My heart hurts for every adult who hears those words and every parent who hears those words about their child. 

Last Friday I was a lucky one. 

For everyone fighting that realisation. That truth. My every inch of being is in pain and sorrow for you. 

Life is too damn short. Life is unfair. But as I sat back and looked at my daughter this weekend, at my husband and parents and my friends. I, as ever recognise how wonderful life can also be – to have this love and light and strength around me to hold my hand, hug me tight and keep me going even when I’m hiding my emotions and fear – as we sat down to dinner Friday night. My army assembled – we said a toast to friends and good health and we laughed so hard we cried. It takes a village to get through life’s ups and downs and I have a pretty incredible village.  

Next up: Full body scan and radioactive iodine treatment (radiation) on Wednesday. 


Ask me how I’m feeling. I will write you a blog


It’s curious to some people that I share so much on social media, so I’m sure it’s even more curious that I would tell you that I’m an introvert. I really hate attention. I hate being in a room full of people. A happy hour or cocktail reception is an Introverts hell. I’ve been told I’m anti social. But I’m not. I like talking to people. I just don’t enjoy certain situations. I hate making small talk. I so wish I could charm a crowd. Be the belle of the ball. I just can’t do it. I want to. I will work out how long I have to be somewhere before I can leave and how I can fill that time before I can leave. 3 minutes to go to the bathroom. 6 minutes pretending I have a call to make or an email to send. A minute getting a drink and 2 minutes deciding what to drink to really stretch it out. I take refuge in the fact that I’m not alone in this feeling and I also have great friends who will help me work in to a conversation so I don’t feel quite so awkward.

With that in mind it really surprises people that I would share my life to hundreds and thousands of friends and strangers on social media.

Last week it was confirmed that I have/had an aggressive form of thyroid cancer that had in fact  spread to my lymph nodes. 8 to be exact. All of which were removed. Thanks to a great skilled surgeon.

When the doctor told me the results I wasn’t surprised or shocked. I was resolute. Strategic. What do we do next? How do we do this quickly? How do we stop any further spread? I left with a plan that I was comfortable with. That I could understand.

I realised quickly that the results did not make me emotional. I can handle it. There’s a plan. I called Joel and my parents and gave them the facts. No emotion. I’m ok. Calm. Relaxed. Plan. Goals. Expected outcome. Steps. I like steps and plans.

That evening I had to go to a happy hour. People I haven’t seen since the surgery. Introvert kicks in on full power and I’m awkward walking in to a crowd. Questions like “hey how was your day?” A wholly innocent question. Questions with such a weight on an answer. There’s a socially expected answer and there’s the truth. A colleague approaches “Hey. How was your day?”  In my head my answer I’m toying with saying is “I found out two hours ago I have an aggressive form of cancer and they aren’t totally sure if there’s any left inside of me so… I have to scan my body and take radioactive iodine. My day was a little tough”. I run through the potential reaction to that answer and I can’t handle the response. I can be calm. But not when faced with others. So my answer is “fine thanks, yours?” As I smile. A fake smile. Knowing it probably shows all over my face.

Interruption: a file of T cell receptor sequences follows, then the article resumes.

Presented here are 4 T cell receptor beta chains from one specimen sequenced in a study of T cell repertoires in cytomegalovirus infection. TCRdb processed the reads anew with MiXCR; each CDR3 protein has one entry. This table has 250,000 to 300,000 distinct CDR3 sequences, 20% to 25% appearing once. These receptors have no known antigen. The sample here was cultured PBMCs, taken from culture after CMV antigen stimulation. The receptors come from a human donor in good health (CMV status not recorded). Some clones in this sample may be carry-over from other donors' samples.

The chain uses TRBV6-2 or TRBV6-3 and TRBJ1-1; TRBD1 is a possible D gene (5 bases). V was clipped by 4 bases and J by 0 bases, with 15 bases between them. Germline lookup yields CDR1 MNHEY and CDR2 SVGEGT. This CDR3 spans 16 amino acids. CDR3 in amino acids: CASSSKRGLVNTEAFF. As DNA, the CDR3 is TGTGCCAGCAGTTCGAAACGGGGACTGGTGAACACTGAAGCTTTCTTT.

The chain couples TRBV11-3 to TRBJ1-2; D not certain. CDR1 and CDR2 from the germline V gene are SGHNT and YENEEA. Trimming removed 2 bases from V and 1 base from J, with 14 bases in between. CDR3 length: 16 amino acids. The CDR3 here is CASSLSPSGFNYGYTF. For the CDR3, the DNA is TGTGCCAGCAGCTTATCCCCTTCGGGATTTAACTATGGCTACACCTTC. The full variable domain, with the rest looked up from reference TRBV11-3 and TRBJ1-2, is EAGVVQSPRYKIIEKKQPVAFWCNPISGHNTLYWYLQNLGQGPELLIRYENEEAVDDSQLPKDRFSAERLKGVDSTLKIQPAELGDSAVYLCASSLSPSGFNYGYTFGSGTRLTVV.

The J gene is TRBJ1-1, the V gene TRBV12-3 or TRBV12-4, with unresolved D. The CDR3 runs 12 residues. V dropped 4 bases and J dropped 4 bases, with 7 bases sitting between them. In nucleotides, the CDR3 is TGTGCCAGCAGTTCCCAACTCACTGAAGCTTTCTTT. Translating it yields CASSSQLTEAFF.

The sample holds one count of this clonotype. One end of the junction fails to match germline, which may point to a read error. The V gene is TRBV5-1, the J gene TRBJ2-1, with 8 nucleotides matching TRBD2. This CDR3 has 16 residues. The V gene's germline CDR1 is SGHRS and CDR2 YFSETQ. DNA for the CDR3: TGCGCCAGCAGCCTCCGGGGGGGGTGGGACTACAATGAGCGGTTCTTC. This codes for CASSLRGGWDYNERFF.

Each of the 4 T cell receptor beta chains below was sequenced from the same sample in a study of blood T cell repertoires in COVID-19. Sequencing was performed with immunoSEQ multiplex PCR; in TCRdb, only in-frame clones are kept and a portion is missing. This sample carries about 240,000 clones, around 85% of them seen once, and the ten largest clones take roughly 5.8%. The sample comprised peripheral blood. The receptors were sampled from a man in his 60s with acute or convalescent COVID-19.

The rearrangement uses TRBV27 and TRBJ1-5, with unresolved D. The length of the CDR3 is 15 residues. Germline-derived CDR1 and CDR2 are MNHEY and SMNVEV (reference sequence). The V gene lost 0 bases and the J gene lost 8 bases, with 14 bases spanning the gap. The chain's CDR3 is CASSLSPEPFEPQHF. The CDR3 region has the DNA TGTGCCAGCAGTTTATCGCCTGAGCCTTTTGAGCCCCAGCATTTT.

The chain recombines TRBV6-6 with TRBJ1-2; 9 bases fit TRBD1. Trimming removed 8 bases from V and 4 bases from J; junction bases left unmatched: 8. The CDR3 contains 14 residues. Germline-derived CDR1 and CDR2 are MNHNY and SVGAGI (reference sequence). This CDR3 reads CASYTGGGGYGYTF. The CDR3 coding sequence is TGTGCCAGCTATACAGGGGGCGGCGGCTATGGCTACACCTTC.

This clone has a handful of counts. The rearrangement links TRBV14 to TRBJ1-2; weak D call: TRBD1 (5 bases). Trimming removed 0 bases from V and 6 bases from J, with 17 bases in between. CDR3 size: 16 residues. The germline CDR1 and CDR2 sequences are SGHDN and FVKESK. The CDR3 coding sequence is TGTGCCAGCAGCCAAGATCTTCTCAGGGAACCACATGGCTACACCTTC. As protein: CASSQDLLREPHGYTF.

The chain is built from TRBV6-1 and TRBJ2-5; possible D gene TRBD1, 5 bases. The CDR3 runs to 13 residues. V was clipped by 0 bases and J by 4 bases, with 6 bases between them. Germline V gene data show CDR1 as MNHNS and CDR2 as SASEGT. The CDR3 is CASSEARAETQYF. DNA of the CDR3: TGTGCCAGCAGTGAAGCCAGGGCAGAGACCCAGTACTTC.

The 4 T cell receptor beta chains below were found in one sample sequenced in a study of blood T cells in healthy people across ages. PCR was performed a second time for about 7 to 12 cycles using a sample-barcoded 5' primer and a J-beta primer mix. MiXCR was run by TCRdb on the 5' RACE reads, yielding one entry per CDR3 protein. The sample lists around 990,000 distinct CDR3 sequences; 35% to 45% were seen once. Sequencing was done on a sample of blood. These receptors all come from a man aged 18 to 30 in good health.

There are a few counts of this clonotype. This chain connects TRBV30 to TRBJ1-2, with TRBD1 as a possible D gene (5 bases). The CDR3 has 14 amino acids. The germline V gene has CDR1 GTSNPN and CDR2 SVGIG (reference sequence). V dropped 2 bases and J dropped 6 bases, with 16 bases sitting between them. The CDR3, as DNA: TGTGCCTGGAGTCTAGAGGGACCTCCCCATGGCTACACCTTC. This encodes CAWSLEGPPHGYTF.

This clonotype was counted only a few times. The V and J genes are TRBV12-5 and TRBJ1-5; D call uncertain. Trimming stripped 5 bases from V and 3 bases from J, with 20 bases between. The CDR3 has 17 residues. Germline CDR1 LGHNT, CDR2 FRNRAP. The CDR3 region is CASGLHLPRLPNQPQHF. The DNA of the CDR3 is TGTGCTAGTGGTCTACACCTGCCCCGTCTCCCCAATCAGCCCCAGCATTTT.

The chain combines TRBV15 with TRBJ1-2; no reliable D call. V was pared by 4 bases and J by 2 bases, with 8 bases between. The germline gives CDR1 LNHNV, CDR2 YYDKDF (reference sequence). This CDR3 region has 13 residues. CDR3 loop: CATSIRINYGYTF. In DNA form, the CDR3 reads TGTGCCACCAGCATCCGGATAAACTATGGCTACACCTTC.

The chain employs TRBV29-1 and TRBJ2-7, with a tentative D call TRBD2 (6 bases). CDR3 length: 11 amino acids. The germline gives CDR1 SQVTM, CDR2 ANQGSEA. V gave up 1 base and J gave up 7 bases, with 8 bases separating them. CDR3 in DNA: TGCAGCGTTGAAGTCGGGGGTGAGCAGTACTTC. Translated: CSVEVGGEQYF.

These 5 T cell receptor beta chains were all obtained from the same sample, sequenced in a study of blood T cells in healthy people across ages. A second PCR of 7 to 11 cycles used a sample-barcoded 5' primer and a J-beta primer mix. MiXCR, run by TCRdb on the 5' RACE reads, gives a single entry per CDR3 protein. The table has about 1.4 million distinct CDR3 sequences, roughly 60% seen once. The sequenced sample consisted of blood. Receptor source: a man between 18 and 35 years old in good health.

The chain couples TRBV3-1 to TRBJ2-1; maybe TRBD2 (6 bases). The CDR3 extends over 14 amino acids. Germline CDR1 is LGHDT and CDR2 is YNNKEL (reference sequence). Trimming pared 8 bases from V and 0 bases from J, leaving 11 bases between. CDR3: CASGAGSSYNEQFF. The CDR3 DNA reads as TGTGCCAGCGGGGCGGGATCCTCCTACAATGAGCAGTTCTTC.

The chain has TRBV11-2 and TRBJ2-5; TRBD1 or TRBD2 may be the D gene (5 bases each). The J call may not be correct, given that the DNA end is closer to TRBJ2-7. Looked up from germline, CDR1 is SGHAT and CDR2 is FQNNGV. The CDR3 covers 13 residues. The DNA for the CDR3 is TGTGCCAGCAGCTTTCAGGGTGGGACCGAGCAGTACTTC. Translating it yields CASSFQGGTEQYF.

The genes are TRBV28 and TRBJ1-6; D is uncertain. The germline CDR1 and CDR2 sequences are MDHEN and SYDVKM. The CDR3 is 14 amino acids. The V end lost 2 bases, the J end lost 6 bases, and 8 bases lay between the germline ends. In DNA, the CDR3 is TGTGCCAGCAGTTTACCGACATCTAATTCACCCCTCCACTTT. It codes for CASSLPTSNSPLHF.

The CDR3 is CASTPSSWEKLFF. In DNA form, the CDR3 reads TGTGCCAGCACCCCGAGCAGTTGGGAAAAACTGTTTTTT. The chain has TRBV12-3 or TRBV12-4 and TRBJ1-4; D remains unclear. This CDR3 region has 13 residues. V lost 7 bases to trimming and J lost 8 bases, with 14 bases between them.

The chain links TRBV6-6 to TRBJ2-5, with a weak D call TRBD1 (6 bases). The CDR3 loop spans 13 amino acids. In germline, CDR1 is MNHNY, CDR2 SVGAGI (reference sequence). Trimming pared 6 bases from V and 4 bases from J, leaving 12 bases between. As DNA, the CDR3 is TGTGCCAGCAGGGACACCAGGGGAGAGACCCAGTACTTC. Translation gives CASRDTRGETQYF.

I share my life to hundreds and thousands of people because it’s easier to be an open book behind a screen than one on one, this is how an introvert (with a craving to write) handles cancer.

Thank you to everyone who has reached out the last week or so and of course my incredible family. I wouldn’t be where I am without you and without your love, care and consideration.

The scar has nearly healed but the journey isn’t over yet. This week brings me blood tests, scans, more results and more plans. Along with a full work schedule of presentations, decks and deadlines. Funny how the world still turns  even when you feel like you have to stop, hold your loved ones and breathe. It all keeps turning. Whether you want it to or not.

Ask me how I am. I will tell you I’m ok.  Ask me how I’m feeling. I will write you a blog.

An almost healed scar

An almost healed scar

Schrödinger’s Cancer 


It’s Saturday morning. 3am and i can’t sleep. Normally this would be typical but annoying. Today it’s a good sign. It means that the exhaustion of last week’s surgery is hopefully coming to an end and I will be back to ‘normal’ soon.

Let’s start with I had no symptoms.